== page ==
Love and Lust in Paradise Lost

Love and Lust
Paradise Lost

In Milton\'s Paradise Lost, sexuality is an innate part of human nature. Milton celebrates Adam and Eve\'s prelapsarian "connubial love" (PL, IV, 743), singing "Hail wedded Love" (PL, IV, 750). In its proper place in the hierarchy (below God), sex in Milton\'s view is sacred and spiritual, sanctioned by God. Sacred sex is portrayed almost as an intellectual act rather than a physical act, as a union of souls rather than a union of bodies. In contrast, however, lascivious sex is associated with bestial imagery and tortured sleep. It is the abdication of God for physical pleasure that Milton condemns. By contrasting Adam and Eve\'s "pure" love before the Fall to their enflamed "carnal desire" (PL, IX, 1013) after the Fall, Milton celebrates the idea of sex, but deplores lasciviousness and warns against the evils of such behavior.
These attitudes are revealed in two key scenes in Paradise Lost which depict Adam and Eve making love and then falling asleep. The first passage, characterized by a holy and solemn tone, shows the prelapsarian bliss of Adam and Eve and their "Nuptial Bed" (PL, IV, 710). Adam and Eve pray to God before retiring to "thir blissful Bower" (PL, IV, 689) demonstrating their "adoration pure/ Which God likes best" (PL, IV, 737-8). As Eve decorates the "Nuptial Bed," "heav\'nly Quires" sing the Hymenaean (PL, IV, 711), lauding the sanctity of marriage. By saying "God declares/ [it] Pure" (PL, IV, 746-7) and calling it "mysterious Law" (PL, IV, 750), the poet proclaims the sacredness of marriage. Furthermore, his use of the words "innocence" (PL, IV, 745), "true" (PL, IV, 750), "holiest" (PL, IV, 759), "undefil\'d and chast" (PL, IV, 761), "and "blest pair" (PL, IV, 774) support the claim. It is important to note that in less than twenty lines, Milton uses the word "pure" four times ((PL, IV, 737, 745, 747,755). This love is "Founded in Reason, Loyal, Just and Pure" (PL, IV, 755). Milton contrasts this love against "adulterous lust" (PL, IV, 753) and "loveless, joyless, unindear\'d/Casual Fruition" (PL, IV, 766-7).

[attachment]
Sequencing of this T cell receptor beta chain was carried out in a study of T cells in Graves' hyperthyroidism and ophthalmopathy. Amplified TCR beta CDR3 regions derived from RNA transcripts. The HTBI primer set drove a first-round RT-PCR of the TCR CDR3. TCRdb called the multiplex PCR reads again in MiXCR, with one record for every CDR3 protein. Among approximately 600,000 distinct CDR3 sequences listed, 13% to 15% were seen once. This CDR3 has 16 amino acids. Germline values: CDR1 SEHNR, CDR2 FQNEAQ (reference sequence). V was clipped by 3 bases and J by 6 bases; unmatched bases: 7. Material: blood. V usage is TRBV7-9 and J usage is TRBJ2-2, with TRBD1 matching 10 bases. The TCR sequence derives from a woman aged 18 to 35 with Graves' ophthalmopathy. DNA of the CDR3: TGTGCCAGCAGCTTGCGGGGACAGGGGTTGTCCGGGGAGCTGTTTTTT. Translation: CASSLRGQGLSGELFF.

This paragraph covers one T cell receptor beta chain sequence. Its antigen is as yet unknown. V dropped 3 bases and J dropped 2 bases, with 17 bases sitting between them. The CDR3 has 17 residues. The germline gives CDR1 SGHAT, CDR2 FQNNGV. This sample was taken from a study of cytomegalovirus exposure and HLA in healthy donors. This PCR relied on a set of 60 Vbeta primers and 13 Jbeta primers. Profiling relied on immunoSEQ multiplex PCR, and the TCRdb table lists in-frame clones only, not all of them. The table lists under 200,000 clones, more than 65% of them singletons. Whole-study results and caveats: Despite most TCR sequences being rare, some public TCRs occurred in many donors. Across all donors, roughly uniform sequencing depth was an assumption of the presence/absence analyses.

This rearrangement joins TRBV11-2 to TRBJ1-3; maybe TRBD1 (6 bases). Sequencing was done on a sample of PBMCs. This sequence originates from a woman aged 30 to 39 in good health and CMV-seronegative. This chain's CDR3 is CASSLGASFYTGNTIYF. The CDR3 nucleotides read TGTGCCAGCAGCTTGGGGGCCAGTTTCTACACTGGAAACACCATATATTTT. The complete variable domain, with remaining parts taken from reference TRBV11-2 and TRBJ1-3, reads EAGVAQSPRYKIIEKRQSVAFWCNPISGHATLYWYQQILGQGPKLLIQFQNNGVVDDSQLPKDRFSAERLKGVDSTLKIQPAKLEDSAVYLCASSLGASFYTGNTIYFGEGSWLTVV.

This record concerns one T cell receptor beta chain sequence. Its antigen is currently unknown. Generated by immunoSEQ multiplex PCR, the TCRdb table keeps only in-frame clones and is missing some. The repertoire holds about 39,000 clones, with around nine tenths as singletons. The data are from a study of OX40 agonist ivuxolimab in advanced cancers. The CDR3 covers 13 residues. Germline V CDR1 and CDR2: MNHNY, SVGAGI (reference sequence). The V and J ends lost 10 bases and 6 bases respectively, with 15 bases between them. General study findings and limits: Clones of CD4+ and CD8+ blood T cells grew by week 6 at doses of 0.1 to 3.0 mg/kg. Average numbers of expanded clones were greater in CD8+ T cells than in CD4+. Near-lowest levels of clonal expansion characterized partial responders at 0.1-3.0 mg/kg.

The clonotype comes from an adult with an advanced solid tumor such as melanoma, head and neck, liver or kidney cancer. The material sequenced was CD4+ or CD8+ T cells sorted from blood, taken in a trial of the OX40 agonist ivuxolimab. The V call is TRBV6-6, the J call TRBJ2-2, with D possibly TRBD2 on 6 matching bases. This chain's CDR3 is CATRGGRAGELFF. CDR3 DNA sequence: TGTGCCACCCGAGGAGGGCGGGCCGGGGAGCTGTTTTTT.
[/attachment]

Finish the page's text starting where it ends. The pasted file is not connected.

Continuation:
In the second lovemaking scene, taking place after the Fall, Adam and Eve\'s "pure" love turns into "carnal desire." "Their first act of love after eating the fruit is undoubtedly guilt-ridden, hectic, and finally unfulfilling" (Aers, 28). While before the Fall Adam and Eve displayed humility, they now display egotism and arrogance. With their new found knowledge, they perceive themselves to be superior even to God. Therefore, they do not find it necessary to pray to God before retiring. Instead, they misdirect their devotion towards each other rather than to God. Adam completely disregards Raphael\'s warning against idolatry. "[H]ee on Eve/ Began to cast lascivious Eyes" (PL, IX, 1013-14). He sees her as a sexual object and she sees him as the same: "she him/As wantonly repaid" (PL, IX, 1014-15). They are no longer sharing in a "mutual love" (PL, IV, 728), but in "mutual guilt the Seal" (PL, IX, 1042). Their "mutual guilt" is the eating of the Fruit. Lust, one of the seven deadly sins, is their second sin which "seals" or reaffirms the first.
While their lovemaking in the first example is endorsed by God ("God declares/ [it] Pure" (PL, IV, 746-7) ) and Love is personified as an angel with purple wings (PL, IV, 763-4), there is no such heavenly sanctioning in the second passage. In fact, there is no divinity present at all. Adam and Eve, however, feeling superior to God, "feel/Divinity within them breeding wings/Wherewith to scorn the Earth" (PL, 1009-11). The poet contrasts the "breeding wings" with Love\'s purple wings. The word "breeding" alludes to the "adulterous lust" that was "driv\'n from men/Among the bestial herds to raunge" (PL, IV, 753-4). With their lustful transgressions, they have brought back "adulterous lust" to "scorn the Earth."
The irony here is that the true product of this "adulterous lust" is the human race. In this scene Milton reveals the tension he feels about the origin of man. Adam and Eve were not the products of physical union. They were created by God. Breeding, however, is a physical act of reproduction. Milton associates it with animals, but it is the essential fact of human life and Milton\'s condemnation of